Nearly two fifths (37%) of adults in Wales and the South West say that they are worried about their current level of debt, a new survey of over 2,000 British adults by insolvency trade body R3 and ComRes has found.
This is an increase since April last year, when 32% of adults in the region said the same thing.
In Britain, 40% of adults say they are worried about their current level of debt, a figure which has grown from 34% in April 2018.
Overall in Britain, half (48%) of adults who say they are worried about their current level of debt cite credit cards as worrying, followed by overdrafts (18%), mortgage repayments, bank loans (both 16%), and loans from family or friends (14%).
The percentage of adults in Wales and the South West who say they do not have any savings at all at the moment – 1 in 5 (18%) – has remained broadly the same as in April last year (17%). The relatively large numbers of people without savings is of concern, as the volume of outstanding consumer credit has been growing ever since the end of 2012.
Two in five (39%) adults in Wales and the South West report that they often or sometimes struggle to make it to payday, around the same as the figure for all British adults (40%). This is higher than the proportion of adults in Wales and the South West who said the same in April 2018 (33%).
In Britain overall, people who said they struggled to make it to payday named the cost of food (52%), household energy costs (excluding petrol/diesel) (42%), fuel or transport costs (35%), and making credit card repayments (24%) as reasons for struggling financially.
Philip Winterborne of R3’s Wales and South West Committee, and Insolvency and Turnaround partner at Temple Bright solicitors, commented:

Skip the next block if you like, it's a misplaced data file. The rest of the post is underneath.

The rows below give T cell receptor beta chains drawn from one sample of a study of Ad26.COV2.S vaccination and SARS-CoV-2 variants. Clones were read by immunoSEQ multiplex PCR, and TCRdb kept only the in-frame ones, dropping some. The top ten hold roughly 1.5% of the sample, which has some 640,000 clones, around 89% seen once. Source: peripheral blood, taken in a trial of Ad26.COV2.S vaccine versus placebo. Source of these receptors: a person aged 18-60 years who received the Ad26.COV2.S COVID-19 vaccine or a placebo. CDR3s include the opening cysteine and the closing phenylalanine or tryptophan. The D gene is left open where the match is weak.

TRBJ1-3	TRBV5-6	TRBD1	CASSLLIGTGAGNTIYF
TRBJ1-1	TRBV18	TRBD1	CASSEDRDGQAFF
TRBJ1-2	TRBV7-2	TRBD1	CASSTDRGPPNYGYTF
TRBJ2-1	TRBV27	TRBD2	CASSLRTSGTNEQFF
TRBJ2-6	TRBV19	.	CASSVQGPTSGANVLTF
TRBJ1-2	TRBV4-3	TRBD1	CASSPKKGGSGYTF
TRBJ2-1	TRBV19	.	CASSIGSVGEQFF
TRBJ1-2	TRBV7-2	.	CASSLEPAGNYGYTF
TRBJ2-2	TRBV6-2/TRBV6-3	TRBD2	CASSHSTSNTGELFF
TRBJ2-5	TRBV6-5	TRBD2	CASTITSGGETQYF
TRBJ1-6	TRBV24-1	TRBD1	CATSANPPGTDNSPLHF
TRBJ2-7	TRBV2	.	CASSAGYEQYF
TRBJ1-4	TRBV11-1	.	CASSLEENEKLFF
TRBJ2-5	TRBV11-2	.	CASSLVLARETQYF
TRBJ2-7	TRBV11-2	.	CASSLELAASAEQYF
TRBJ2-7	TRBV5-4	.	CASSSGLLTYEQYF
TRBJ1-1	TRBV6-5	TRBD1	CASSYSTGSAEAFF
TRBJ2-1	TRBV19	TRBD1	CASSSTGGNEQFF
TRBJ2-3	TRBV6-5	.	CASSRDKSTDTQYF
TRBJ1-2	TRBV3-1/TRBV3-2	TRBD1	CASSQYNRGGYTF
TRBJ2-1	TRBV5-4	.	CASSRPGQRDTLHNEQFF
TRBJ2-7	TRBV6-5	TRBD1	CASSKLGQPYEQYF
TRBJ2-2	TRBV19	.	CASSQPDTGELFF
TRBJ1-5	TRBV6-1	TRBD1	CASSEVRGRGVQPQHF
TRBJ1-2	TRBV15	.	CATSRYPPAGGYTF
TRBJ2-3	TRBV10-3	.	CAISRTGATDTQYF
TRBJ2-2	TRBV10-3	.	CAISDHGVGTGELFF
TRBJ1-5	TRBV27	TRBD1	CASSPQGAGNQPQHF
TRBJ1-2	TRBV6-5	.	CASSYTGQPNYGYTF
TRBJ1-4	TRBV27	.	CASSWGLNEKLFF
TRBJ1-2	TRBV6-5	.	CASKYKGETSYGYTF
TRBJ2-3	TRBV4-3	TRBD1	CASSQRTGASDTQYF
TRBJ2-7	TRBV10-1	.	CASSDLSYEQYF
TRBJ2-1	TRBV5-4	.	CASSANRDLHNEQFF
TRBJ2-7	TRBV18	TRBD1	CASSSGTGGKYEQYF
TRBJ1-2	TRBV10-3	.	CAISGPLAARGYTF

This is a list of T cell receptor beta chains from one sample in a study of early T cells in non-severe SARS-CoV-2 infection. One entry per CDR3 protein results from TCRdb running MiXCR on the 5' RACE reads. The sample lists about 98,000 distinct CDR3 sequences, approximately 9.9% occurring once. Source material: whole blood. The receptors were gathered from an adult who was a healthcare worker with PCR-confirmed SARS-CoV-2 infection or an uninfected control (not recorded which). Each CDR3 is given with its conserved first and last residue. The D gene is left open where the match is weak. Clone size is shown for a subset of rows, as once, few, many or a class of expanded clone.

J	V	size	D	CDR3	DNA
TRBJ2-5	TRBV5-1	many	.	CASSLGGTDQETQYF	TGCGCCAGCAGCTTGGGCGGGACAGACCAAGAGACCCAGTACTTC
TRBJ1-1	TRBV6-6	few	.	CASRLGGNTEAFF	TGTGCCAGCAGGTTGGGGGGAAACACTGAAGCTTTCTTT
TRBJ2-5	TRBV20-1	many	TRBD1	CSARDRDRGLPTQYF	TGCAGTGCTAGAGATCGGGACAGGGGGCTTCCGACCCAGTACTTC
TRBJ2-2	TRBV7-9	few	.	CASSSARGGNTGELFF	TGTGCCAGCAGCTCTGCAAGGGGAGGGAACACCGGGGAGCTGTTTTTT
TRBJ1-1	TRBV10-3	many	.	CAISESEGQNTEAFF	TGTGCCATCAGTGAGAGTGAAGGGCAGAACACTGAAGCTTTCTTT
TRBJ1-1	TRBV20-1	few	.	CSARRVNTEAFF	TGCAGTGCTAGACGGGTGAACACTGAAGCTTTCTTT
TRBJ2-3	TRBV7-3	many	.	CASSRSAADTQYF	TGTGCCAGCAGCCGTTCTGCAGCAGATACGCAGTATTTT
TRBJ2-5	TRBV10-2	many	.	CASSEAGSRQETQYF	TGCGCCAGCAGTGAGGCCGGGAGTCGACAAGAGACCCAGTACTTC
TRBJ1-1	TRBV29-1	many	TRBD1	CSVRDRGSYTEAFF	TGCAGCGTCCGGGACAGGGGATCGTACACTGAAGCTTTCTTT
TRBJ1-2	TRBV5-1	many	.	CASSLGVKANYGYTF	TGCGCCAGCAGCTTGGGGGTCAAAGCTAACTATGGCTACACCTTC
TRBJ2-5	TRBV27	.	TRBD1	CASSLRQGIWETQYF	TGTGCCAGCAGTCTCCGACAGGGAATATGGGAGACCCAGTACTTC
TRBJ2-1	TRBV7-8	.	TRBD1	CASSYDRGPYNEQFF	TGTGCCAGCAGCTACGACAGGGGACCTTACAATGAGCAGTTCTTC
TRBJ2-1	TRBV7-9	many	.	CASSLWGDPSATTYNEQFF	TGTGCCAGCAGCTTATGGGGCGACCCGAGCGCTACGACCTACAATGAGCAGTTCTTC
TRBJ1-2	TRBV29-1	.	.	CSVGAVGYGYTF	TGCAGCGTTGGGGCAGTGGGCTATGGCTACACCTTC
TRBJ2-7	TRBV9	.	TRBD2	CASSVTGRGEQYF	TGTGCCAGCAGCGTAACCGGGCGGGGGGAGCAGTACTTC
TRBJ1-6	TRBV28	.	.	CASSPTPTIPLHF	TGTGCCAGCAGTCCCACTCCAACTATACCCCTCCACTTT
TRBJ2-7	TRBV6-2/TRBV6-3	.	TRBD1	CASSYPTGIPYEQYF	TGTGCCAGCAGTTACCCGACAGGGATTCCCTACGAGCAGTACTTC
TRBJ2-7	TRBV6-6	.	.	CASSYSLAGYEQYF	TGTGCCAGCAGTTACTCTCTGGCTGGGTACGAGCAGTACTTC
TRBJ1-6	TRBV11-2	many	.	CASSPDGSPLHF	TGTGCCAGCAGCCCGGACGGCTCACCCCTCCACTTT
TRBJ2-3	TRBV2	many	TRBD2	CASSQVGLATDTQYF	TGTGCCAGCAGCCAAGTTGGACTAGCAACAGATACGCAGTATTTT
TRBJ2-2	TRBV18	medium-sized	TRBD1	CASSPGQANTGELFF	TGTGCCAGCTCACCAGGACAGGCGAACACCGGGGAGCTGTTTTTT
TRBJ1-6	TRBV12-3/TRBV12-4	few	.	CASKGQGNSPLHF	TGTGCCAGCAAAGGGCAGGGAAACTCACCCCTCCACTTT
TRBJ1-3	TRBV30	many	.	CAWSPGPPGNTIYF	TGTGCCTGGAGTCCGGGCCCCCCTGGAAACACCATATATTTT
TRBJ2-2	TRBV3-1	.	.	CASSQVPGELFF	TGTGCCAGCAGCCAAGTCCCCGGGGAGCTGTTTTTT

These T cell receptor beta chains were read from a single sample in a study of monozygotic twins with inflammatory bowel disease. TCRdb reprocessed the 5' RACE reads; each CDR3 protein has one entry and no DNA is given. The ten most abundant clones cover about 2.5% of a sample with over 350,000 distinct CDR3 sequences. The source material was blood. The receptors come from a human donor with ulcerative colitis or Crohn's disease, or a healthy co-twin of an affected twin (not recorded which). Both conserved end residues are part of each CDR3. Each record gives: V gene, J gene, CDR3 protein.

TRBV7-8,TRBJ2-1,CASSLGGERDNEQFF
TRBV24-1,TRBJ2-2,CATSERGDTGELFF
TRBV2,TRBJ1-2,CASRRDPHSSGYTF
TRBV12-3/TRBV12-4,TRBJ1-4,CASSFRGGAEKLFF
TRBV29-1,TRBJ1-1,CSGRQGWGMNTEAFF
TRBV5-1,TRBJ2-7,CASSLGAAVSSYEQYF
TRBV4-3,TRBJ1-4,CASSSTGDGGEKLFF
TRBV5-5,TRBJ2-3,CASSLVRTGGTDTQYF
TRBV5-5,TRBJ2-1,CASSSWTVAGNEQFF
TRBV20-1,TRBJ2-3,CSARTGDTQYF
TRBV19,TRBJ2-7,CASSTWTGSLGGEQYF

“The picture painted by our research of people’s personal finances in Wales and the South West is quite a concerning one, especially the increase since last April of people who say they are worried about their current level of debt.
“Unemployment rates are at a record low, but with many people reporting that they don’t have any savings, it appears that many people’s levels of financial resilience are lower than they should be. The figures on the proportion of people who say they struggle to payday back this up – there’s too much month at the end of the money.
“The rises in minimum wage levels this April will bring a measure of relief for lots of people, but will be partly offset in some cases by the increase at the same time of automatic pension enrolment contributions. With wage growth having trailed inflation for a long period, there’s still a lot of catching up to be done before the difference is felt in people’s pockets.
“Anyone who is experiencing financial pressures should talk to a regulated and professional advisor, and get appropriate help and support – there is always something that can be done to help, once that initial step to speak to someone has been taken.”